Japanese maple trees (Acer palmatum) come in about 400 different varieties and are native to China, Japan and Korea. The Japanese maple is a deciduous tree prized for its attractive red, green and two-toned foliage. Most Japanese maple trees grow best outdoors in USDA hardiness zones 5 through 9, enduring minimum winter temperatures down to minus 15 degrees Fahrenheit. The Japanese maple enjoys partial shade, moist but well-draining soils and some protection from high winds. Despite their delicate appearance, Japanese maples are easy to maintain and care for.
Water your Japanese maple deeply three times each week during the first growing season after planting it or if the tree is planted in a container. Water established Japanese maples deeply twice each week throughout the spring and summer.
Keep a 4-inch layer of bark mulch around your Japanese maple tree. Spread the mulch on the ground around the tree so that it's about 2 inches away from the trunk.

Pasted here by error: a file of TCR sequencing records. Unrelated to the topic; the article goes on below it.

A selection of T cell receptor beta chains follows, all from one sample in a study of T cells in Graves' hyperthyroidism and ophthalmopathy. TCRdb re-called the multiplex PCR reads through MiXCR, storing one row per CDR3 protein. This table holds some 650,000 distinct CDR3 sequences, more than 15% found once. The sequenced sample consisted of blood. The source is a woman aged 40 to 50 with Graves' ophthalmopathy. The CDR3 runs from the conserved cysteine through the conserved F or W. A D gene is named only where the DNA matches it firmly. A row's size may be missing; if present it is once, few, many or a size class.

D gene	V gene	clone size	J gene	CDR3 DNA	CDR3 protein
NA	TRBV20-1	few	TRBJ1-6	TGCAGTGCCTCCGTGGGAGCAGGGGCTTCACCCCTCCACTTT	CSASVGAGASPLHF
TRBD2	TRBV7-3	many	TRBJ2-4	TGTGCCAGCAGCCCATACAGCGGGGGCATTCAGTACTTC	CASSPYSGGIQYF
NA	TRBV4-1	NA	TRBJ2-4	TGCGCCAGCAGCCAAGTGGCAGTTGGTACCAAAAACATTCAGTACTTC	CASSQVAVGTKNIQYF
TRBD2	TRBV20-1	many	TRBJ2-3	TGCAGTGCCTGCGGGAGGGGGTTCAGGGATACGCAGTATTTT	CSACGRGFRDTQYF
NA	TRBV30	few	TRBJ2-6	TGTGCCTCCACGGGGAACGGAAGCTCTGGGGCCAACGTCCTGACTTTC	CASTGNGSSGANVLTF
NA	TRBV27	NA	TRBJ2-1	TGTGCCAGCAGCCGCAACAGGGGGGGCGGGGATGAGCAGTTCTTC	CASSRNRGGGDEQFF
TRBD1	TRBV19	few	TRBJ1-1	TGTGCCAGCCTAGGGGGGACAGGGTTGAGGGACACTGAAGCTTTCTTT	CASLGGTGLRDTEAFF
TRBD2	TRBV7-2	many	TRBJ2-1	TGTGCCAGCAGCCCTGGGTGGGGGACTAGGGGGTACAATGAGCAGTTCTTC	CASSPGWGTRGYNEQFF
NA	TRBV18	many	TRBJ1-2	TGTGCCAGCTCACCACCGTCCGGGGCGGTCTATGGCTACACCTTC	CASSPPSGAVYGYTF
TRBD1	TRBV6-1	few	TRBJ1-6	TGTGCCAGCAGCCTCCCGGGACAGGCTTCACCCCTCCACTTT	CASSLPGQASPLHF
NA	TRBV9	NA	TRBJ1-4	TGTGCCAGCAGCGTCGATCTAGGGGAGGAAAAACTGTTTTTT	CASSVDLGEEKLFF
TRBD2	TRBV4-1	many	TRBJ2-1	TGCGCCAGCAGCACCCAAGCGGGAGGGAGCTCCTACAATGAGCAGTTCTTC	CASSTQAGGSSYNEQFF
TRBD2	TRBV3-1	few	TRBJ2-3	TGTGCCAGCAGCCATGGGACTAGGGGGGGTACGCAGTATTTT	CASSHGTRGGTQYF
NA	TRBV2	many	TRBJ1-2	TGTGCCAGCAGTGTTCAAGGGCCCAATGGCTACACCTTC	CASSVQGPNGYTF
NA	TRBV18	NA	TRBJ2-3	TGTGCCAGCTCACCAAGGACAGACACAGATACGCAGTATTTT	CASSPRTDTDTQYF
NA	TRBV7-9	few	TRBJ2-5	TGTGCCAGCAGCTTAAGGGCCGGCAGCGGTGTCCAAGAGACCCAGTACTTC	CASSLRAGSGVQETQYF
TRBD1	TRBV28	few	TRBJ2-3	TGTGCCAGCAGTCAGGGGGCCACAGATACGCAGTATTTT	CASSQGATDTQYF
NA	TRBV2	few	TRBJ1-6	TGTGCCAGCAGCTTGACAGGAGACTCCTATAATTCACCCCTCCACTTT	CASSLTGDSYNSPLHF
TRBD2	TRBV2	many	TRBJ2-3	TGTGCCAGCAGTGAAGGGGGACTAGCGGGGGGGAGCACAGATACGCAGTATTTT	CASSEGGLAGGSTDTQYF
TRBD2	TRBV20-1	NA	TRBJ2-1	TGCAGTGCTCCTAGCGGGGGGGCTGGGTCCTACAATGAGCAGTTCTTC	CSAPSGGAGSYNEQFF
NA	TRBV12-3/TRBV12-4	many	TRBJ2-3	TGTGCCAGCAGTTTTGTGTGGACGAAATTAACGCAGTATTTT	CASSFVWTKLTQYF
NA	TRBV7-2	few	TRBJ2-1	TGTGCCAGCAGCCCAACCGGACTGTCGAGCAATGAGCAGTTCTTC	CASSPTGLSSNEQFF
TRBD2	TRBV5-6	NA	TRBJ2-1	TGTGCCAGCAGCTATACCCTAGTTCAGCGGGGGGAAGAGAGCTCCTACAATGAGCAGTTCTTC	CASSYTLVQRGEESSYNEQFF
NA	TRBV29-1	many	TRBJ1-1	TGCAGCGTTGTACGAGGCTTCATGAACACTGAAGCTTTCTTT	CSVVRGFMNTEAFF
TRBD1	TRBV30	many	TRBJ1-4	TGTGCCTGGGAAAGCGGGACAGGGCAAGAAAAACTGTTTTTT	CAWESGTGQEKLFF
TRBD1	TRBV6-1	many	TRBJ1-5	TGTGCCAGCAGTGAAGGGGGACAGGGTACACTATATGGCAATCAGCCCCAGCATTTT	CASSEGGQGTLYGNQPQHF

Feed your Japanese maple tree once each year in the spring with a slow-release 10-10-10 NPK (nitrogen-phosphorus-potassium) fertilizer. Spread the fertilizer granules on the ground over the tree's root zone at the dosage rate recommended on the label.
Prune to shape your Japanese maple tree in the early fall or late summer, thinning out crowded growth by making cuts just above a healthy bud. If you're removing an entire branch, cut it off just in front of the collar, which is the raised ridge on the base of the branch where it meets the trunk. Prune from the center of the tree outward to the branch tips.
Reduce but don't stop watering your Japanese maple tree in the fall. Gradually reduce watering to once each week in the fall, continuing to water the tree up until the first hard frost.